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nil - while the aeration no doubt provides agitation, it is actually essential for the growth of aerobic microorganisms -- think about biological oxygen demand. I have no doubt that, done properly, the liquid culture is absolutely teaming with anything microbial that was added - not just from the compost, but from the nutrient additions (they are hardly sterile) and the air itself. In the absence of aeration a very different microbial development will take place, dominated by anaerobes.

Nick - not sure what you're asking -- 5 gal's of what, covering I'm not sure what?

    Bookmark   August 1, 2013 at 5:37PM
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TXEB- 5 gallons of the compost and water you talked about. I would like to use it around the whole garden. I have a 35' row of rose bushes, 6 tomato plants in the ground, watermelons, lemon tree, 4'x6' of Bell Peppers, etc.

    Bookmark   August 1, 2013 at 6:10PM
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nil13(z21 L.A., CA (Mt. Washington))

Nick, why not just add compost to the beds? It would be much easier and add more nutrients than can be extracted.

TX, I understand the process. I'm just saying that aeration can be used in place of stirring. It's sort of a poor mans mag stirrer.

    Bookmark   August 1, 2013 at 7:04PM
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I'm going to have to do some experiments. With most of the garden I will just put down the compost itself. The experiment will be with the Bell peppers I'm growing. Since I have two rows of Bell peppers, I will do one with with just a dressing of compost and the other side with aerated compost tea.

    Bookmark   August 1, 2013 at 8:10PM
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Nick - a good mix for compost extraction would be 5-10% by weight of compost in water. Five gal. of proper compost should weigh in about 25 lbs, water is 8.3 lbs/gal, so at 10% compost by weight you would shoot for 250 lbs net, which would be 225 lbs of water, which is about 27 gal's of water. For 5% just double the water.

That said, I'm with nil - the better application would be to just portion out the compost around the plants - cultivate it into the top couple of inches of soil where you can, use it as a mulch where you can't - and then irrigate normally. It will provide lasting benefits that way, and you'll get everything out of it.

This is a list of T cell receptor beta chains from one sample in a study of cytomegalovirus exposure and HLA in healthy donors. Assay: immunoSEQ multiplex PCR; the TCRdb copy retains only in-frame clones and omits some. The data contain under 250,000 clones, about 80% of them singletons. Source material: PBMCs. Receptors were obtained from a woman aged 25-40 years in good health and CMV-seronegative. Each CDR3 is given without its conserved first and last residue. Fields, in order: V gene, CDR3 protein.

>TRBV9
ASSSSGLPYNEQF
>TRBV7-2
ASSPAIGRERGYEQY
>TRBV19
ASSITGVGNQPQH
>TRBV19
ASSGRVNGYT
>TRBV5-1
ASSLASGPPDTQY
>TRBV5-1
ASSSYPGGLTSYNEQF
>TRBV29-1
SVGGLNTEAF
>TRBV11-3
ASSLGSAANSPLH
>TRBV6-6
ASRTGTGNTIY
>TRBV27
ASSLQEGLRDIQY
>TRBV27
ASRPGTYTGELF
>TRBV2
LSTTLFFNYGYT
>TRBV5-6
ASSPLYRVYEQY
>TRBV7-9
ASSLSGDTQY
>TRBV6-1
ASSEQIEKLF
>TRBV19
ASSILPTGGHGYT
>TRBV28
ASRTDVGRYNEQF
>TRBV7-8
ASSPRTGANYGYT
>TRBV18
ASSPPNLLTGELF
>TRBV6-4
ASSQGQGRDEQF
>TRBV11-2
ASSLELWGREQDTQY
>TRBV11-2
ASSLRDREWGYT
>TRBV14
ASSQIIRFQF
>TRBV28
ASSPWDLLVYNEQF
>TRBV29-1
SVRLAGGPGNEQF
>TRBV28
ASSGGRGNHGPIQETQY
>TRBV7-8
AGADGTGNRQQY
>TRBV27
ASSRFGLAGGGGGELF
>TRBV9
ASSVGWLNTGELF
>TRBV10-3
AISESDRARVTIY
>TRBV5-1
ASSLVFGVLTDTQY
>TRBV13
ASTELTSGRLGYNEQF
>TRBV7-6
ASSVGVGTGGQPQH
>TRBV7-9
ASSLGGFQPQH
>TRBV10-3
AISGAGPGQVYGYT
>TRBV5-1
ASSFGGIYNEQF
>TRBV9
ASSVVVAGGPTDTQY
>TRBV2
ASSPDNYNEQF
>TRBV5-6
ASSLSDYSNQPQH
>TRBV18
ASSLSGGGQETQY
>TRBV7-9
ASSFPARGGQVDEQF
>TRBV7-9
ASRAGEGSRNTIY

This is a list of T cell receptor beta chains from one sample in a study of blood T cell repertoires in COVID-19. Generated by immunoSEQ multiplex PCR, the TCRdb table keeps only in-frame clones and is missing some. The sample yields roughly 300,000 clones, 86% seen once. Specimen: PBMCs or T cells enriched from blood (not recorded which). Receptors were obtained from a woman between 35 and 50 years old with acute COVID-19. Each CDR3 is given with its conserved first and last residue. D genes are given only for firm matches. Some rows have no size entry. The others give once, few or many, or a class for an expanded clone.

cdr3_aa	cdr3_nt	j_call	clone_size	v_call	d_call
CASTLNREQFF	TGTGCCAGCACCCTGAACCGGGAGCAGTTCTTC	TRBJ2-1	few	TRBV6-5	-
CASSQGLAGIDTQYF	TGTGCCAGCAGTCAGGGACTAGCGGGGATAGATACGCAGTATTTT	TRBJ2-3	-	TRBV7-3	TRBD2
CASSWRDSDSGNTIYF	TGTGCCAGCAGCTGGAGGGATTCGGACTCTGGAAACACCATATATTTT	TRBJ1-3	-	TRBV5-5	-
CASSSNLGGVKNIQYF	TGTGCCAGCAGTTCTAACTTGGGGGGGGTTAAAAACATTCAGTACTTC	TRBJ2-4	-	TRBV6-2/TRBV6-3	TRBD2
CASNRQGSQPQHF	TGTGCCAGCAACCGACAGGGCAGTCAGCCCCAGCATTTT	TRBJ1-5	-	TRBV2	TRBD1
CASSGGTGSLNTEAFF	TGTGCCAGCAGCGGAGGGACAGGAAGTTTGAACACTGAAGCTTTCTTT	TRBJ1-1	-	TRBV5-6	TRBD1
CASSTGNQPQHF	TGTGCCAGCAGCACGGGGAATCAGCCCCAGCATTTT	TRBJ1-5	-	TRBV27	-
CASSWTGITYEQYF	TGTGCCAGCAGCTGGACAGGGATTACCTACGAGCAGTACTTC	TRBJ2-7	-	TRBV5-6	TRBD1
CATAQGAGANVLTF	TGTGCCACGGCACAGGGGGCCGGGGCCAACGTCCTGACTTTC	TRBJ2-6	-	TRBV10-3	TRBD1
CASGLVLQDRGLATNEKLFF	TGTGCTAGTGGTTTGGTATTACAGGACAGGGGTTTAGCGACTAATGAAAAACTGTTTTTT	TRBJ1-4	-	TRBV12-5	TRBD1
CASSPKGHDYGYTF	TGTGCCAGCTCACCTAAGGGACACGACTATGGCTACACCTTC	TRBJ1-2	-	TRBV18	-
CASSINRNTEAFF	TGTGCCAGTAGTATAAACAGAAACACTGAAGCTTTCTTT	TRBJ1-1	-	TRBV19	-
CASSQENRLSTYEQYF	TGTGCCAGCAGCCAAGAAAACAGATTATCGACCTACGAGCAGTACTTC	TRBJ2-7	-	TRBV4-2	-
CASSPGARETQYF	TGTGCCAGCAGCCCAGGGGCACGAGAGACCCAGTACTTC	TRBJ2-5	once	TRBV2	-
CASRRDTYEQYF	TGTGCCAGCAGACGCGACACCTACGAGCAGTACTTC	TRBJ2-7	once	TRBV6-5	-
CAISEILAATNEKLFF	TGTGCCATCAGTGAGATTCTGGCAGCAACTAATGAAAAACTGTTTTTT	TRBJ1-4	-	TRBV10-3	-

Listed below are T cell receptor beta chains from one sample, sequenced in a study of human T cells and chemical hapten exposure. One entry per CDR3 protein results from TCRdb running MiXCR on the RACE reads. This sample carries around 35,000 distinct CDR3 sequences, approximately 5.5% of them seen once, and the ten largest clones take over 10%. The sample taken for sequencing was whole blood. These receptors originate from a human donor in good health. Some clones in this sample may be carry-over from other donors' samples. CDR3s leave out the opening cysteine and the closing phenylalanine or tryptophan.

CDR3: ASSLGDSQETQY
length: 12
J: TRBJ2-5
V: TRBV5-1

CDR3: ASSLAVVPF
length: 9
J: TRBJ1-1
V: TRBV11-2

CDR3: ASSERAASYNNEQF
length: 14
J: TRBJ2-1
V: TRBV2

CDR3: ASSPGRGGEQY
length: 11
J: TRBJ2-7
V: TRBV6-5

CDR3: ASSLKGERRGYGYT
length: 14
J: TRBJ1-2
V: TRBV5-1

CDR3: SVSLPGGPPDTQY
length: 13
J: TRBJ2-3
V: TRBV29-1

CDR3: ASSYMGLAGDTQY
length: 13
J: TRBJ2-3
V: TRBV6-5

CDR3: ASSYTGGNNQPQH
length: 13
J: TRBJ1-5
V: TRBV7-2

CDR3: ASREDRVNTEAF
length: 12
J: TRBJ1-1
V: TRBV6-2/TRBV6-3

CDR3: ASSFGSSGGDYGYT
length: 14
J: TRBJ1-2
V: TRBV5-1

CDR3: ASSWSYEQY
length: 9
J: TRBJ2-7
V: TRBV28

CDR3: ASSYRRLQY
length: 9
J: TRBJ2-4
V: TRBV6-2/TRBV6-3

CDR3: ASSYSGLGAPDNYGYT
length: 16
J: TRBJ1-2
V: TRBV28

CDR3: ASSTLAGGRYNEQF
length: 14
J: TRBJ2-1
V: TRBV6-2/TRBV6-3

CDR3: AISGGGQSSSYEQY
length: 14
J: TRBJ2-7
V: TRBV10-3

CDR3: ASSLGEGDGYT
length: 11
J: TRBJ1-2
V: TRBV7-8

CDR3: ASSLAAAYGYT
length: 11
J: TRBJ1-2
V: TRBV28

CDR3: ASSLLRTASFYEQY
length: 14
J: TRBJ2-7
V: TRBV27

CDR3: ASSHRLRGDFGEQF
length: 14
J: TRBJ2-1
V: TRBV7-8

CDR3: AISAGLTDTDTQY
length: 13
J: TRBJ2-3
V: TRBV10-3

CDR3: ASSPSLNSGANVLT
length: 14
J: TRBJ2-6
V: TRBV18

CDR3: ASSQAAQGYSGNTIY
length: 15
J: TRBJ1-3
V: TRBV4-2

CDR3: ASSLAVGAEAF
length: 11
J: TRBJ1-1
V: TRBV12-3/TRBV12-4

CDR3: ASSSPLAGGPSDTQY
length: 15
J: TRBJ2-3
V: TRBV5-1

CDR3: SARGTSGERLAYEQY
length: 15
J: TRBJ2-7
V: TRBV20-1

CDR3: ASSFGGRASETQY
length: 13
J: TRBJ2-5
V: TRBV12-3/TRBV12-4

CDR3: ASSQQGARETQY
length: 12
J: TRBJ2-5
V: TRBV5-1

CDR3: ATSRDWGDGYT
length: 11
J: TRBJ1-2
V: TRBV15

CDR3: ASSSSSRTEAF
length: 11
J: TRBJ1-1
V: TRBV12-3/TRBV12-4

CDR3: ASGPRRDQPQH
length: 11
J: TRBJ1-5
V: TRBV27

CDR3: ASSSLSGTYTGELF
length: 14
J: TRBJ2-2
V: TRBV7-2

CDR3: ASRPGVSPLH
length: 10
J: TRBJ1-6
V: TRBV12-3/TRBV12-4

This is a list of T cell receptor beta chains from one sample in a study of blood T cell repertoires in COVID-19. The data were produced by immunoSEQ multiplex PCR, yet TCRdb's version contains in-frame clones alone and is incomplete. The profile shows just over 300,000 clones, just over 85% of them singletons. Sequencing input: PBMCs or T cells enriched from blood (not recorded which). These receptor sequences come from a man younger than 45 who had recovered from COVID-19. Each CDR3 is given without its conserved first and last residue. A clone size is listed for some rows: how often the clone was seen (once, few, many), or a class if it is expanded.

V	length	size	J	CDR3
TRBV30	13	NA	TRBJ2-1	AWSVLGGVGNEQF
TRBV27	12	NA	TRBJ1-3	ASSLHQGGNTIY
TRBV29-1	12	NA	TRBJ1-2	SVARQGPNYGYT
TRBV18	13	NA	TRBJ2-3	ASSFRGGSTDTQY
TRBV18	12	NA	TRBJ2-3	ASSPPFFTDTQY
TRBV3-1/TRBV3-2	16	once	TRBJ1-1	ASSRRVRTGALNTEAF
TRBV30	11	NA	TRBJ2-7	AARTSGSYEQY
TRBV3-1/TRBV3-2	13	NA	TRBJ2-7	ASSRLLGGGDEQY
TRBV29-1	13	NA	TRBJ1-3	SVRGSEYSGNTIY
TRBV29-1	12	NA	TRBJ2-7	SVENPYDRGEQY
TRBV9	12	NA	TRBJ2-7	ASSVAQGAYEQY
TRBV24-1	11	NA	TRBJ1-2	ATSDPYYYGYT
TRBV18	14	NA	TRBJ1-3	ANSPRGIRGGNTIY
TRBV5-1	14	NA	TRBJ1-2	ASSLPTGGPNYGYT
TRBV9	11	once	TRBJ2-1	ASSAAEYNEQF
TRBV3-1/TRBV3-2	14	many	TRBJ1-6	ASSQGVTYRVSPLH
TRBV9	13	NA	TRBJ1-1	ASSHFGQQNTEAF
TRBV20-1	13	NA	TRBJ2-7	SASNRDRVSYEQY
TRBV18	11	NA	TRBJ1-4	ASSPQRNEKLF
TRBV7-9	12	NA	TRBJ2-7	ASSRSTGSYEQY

A couple of questions - are you planning on straining the extract to remove the solids before applying the liquid? If so, what do you plan to do with the solids? If not, why complicate the application with a slurry?

This post was edited by TXEB on Thu, Aug 1, 13 at 20:41

    Bookmark   August 1, 2013 at 8:14PM
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I was going to strain the extract and the solids would be used as mulch.

    Bookmark   August 1, 2013 at 9:37PM
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So I'm sure you saw this coming - why not just apply the compost as a mulch then irrigate over top?

    Bookmark   August 1, 2013 at 10:06PM
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I had that one coming. Like I said I'll amend in the compost with the whole garden and do the experiment with the bell peppers of using compost tea with one half and using regular compost on the other. If I see a difference with compost tea then I will go that direction but if I don't which from this thread I wont, then I will just amend in the compost throughout the year.

    Bookmark   August 1, 2013 at 11:34PM
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    Bookmark   August 2, 2013 at 2:10AM
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Nick - please let us know how your tea vs. compost experiment works. Maybe we'll all learn something.

    Bookmark   August 2, 2013 at 10:40AM
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I will keep you guys updated. You can also see my tomato experiment at the link. The tallest tomato is 79".

    Bookmark   August 2, 2013 at 3:58PM
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Since I first read about compost tea I wondered the benefits of it over working it into the soil of the garden. Now I see there isn't much if any in that application.

Now in potted house plants perhaps.

    Bookmark   August 2, 2013 at 11:30PM
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Compost tea certainly helps the soil biology. See the work of Dr. Elaine Ingham for scientific data. She accomplished so much while heading up the Rodale Institute team. Compost tea is preferable in many cases simply because enough compost to accomplish the job is often not available. Also, teas can be readily applied as a foliar feed. The affect of spraying can be easily viewed by taking soil samples on a regular basis and examining with a microscope. Simply take counts of bacteria, fungi, and protozoa before and after.

Plants supply the exudates which feed the bacteria. You can throw down some dry molasses if you are concerned about them running out of food.

This post was edited by Havyn on Fri, Jul 25, 14 at 17:58

    Bookmark   July 25, 2014 at 5:10PM